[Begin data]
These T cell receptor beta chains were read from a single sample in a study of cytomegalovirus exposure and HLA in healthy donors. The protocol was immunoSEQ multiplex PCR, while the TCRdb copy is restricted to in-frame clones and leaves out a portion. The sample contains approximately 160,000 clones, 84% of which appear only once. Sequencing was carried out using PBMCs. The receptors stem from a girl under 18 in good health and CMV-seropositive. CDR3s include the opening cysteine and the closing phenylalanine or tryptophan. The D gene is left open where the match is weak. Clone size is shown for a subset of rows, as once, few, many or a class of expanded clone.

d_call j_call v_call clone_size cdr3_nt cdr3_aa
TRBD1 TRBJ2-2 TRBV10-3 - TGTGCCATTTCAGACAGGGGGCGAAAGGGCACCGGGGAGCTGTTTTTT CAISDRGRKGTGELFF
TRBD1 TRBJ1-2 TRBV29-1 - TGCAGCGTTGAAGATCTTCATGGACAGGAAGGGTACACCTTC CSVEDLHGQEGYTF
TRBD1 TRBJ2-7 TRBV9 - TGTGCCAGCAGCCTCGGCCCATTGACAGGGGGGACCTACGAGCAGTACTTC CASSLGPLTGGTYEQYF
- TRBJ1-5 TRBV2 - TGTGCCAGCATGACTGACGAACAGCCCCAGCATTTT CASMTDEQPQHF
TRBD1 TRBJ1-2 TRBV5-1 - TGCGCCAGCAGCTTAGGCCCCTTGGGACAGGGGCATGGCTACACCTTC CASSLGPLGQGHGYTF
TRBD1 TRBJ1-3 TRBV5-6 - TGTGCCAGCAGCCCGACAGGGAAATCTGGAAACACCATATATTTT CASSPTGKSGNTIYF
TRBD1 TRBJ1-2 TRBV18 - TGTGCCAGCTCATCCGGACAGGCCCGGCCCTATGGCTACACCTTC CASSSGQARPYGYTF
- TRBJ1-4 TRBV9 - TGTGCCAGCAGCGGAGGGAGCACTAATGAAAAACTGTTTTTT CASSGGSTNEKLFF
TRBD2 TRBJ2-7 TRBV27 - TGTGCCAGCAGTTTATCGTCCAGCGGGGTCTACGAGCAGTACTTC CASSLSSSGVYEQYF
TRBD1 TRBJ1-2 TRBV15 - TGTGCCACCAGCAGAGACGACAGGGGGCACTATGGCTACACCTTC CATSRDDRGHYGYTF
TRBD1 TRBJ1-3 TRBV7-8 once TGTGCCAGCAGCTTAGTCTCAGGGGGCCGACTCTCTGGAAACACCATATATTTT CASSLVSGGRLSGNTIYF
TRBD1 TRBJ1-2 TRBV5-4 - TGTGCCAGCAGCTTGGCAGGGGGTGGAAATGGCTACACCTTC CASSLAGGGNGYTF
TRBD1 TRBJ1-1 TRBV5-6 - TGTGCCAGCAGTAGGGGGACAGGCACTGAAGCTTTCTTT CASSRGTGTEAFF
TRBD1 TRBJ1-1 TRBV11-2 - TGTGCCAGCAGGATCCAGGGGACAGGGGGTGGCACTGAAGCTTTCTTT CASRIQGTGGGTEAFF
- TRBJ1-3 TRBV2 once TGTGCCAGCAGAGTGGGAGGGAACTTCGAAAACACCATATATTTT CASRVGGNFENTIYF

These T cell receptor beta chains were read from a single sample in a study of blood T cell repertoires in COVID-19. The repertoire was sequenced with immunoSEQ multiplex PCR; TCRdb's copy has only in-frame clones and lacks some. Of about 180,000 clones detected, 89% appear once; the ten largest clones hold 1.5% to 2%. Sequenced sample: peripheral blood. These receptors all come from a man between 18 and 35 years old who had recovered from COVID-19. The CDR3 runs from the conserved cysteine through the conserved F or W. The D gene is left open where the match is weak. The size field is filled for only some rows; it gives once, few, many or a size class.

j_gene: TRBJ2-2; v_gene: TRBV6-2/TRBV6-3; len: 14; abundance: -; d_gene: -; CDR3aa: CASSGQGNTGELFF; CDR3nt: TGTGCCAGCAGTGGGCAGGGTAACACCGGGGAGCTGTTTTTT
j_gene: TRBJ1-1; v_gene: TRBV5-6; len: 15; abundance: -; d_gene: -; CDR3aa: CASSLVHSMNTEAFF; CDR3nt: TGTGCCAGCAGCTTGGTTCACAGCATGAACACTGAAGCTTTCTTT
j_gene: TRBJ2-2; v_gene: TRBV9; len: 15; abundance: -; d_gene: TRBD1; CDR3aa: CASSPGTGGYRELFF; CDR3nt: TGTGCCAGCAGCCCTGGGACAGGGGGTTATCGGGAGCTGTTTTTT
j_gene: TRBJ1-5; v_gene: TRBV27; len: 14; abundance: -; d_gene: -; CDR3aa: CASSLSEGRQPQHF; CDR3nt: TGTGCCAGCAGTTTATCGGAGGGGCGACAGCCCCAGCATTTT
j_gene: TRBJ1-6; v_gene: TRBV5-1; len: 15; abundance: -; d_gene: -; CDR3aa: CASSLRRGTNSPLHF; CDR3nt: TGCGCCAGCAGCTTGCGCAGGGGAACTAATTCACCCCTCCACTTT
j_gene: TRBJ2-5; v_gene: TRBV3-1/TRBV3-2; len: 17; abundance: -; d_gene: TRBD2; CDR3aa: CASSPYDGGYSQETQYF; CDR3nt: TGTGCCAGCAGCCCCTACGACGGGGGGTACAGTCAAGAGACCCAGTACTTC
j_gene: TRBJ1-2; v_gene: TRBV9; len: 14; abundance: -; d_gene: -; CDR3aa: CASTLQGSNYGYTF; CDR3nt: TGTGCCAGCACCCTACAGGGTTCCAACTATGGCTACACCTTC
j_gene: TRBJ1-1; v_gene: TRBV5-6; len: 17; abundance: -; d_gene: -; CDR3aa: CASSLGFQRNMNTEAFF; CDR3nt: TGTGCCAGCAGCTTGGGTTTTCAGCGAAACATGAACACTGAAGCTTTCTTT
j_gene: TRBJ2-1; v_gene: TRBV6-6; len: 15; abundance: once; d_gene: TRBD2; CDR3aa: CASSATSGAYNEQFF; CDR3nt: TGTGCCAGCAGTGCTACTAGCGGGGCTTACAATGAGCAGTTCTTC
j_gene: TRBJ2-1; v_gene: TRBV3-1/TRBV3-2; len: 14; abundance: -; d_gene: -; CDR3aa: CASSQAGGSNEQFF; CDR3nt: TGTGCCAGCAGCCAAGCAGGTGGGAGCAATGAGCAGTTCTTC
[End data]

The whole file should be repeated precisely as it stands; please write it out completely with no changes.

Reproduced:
These T cell receptor beta chains were read from a single sample in a study of cytomegalovirus exposure and HLA in healthy donors. The protocol was immunoSEQ multiplex PCR, while the TCRdb copy is restricted to in-frame clones and leaves out a portion. The sample contains approximately 160,000 clones, 84% of which appear only once. Sequencing was carried out using PBMCs. The receptors stem from a girl under 18 in good health and CMV-seropositive. CDR3s include the opening cysteine and the closing phenylalanine or tryptophan. The D gene is left open where the match is weak. Clone size is shown for a subset of rows, as once, few, many or a class of expanded clone.

d_call j_call v_call clone_size cdr3_nt cdr3_aa
TRBD1 TRBJ2-2 TRBV10-3 - TGTGCCATTTCAGACAGGGGGCGAAAGGGCACCGGGGAGCTGTTTTTT CAISDRGRKGTGELFF
TRBD1 TRBJ1-2 TRBV29-1 - TGCAGCGTTGAAGATCTTCATGGACAGGAAGGGTACACCTTC CSVEDLHGQEGYTF
TRBD1 TRBJ2-7 TRBV9 - TGTGCCAGCAGCCTCGGCCCATTGACAGGGGGGACCTACGAGCAGTACTTC CASSLGPLTGGTYEQYF
- TRBJ1-5 TRBV2 - TGTGCCAGCATGACTGACGAACAGCCCCAGCATTTT CASMTDEQPQHF
TRBD1 TRBJ1-2 TRBV5-1 - TGCGCCAGCAGCTTAGGCCCCTTGGGACAGGGGCATGGCTACACCTTC CASSLGPLGQGHGYTF
TRBD1 TRBJ1-3 TRBV5-6 - TGTGCCAGCAGCCCGACAGGGAAATCTGGAAACACCATATATTTT CASSPTGKSGNTIYF
TRBD1 TRBJ1-2 TRBV18 - TGTGCCAGCTCATCCGGACAGGCCCGGCCCTATGGCTACACCTTC CASSSGQARPYGYTF
- TRBJ1-4 TRBV9 - TGTGCCAGCAGCGGAGGGAGCACTAATGAAAAACTGTTTTTT CASSGGSTNEKLFF
TRBD2 TRBJ2-7 TRBV27 - TGTGCCAGCAGTTTATCGTCCAGCGGGGTCTACGAGCAGTACTTC CASSLSSSGVYEQYF
TRBD1 TRBJ1-2 TRBV15 - TGTGCCACCAGCAGAGACGACAGGGGGCACTATGGCTACACCTTC CATSRDDRGHYGYTF
TRBD1 TRBJ1-3 TRBV7-8 once TGTGCCAGCAGCTTAGTCTCAGGGGGCCGACTCTCTGGAAACACCATATATTTT CASSLVSGGRLSGNTIYF
TRBD1 TRBJ1-2 TRBV5-4 - TGTGCCAGCAGCTTGGCAGGGGGTGGAAATGGCTACACCTTC CASSLAGGGNGYTF
TRBD1 TRBJ1-1 TRBV5-6 - TGTGCCAGCAGTAGGGGGACAGGCACTGAAGCTTTCTTT CASSRGTGTEAFF
TRBD1 TRBJ1-1 TRBV11-2 - TGTGCCAGCAGGATCCAGGGGACAGGGGGTGGCACTGAAGCTTTCTTT CASRIQGTGGGTEAFF
- TRBJ1-3 TRBV2 once TGTGCCAGCAGAGTGGGAGGGAACTTCGAAAACACCATATATTTT CASRVGGNFENTIYF

These T cell receptor beta chains were read from a single sample in a study of blood T cell repertoires in COVID-19. The repertoire was sequenced with immunoSEQ multiplex PCR; TCRdb's copy has only in-frame clones and lacks some. Of about 180,000 clones detected, 89% appear once; the ten largest clones hold 1.5% to 2%. Sequenced sample: peripheral blood. These receptors all come from a man between 18 and 35 years old who had recovered from COVID-19. The CDR3 runs from the conserved cysteine through the conserved F or W. The D gene is left open where the match is weak. The size field is filled for only some rows; it gives once, few, many or a size class.

j_gene: TRBJ2-2; v_gene: TRBV6-2/TRBV6-3; len: 14; abundance: -; d_gene: -; CDR3aa: CASSGQGNTGELFF; CDR3nt: TGTGCCAGCAGTGGGCAGGGTAACACCGGGGAGCTGTTTTTT
j_gene: TRBJ1-1; v_gene: TRBV5-6; len: 15; abundance: -; d_gene: -; CDR3aa: CASSLVHSMNTEAFF; CDR3nt: TGTGCCAGCAGCTTGGTTCACAGCATGAACACTGAAGCTTTCTTT
j_gene: TRBJ2-2; v_gene: TRBV9; len: 15; abundance: -; d_gene: TRBD1; CDR3aa: CASSPGTGGYRELFF; CDR3nt: TGTGCCAGCAGCCCTGGGACAGGGGGTTATCGGGAGCTGTTTTTT
j_gene: TRBJ1-5; v_gene: TRBV27; len: 14; abundance: -; d_gene: -; CDR3aa: CASSLSEGRQPQHF; CDR3nt: TGTGCCAGCAGTTTATCGGAGGGGCGACAGCCCCAGCATTTT
j_gene: TRBJ1-6; v_gene: TRBV5-1; len: 15; abundance: -; d_gene: -; CDR3aa: CASSLRRGTNSPLHF; CDR3nt: TGCGCCAGCAGCTTGCGCAGGGGAACTAATTCACCCCTCCACTTT
j_gene: TRBJ2-5; v_gene: TRBV3-1/TRBV3-2; len: 17; abundance: -; d_gene: TRBD2; CDR3aa: CASSPYDGGYSQETQYF; CDR3nt: TGTGCCAGCAGCCCCTACGACGGGGGGTACAGTCAAGAGACCCAGTACTTC
j_gene: TRBJ1-2; v_gene: TRBV9; len: 14; abundance: -; d_gene: -; CDR3aa: CASTLQGSNYGYTF; CDR3nt: TGTGCCAGCACCCTACAGGGTTCCAACTATGGCTACACCTTC
j_gene: TRBJ1-1; v_gene: TRBV5-6; len: 17; abundance: -; d_gene: -; CDR3aa: CASSLGFQRNMNTEAFF; CDR3nt: TGTGCCAGCAGCTTGGGTTTTCAGCGAAACATGAACACTGAAGCTTTCTTT
j_gene: TRBJ2-1; v_gene: TRBV6-6; len: 15; abundance: once; d_gene: TRBD2; CDR3aa: CASSATSGAYNEQFF; CDR3nt: TGTGCCAGCAGTGCTACTAGCGGGGCTTACAATGAGCAGTTCTTC
j_gene: TRBJ2-1; v_gene: TRBV3-1/TRBV3-2; len: 14; abundance: -; d_gene: -; CDR3aa: CASSQAGGSNEQFF; CDR3nt: TGTGCCAGCAGCCAAGCAGGTGGGAGCAATGAGCAGTTCTTC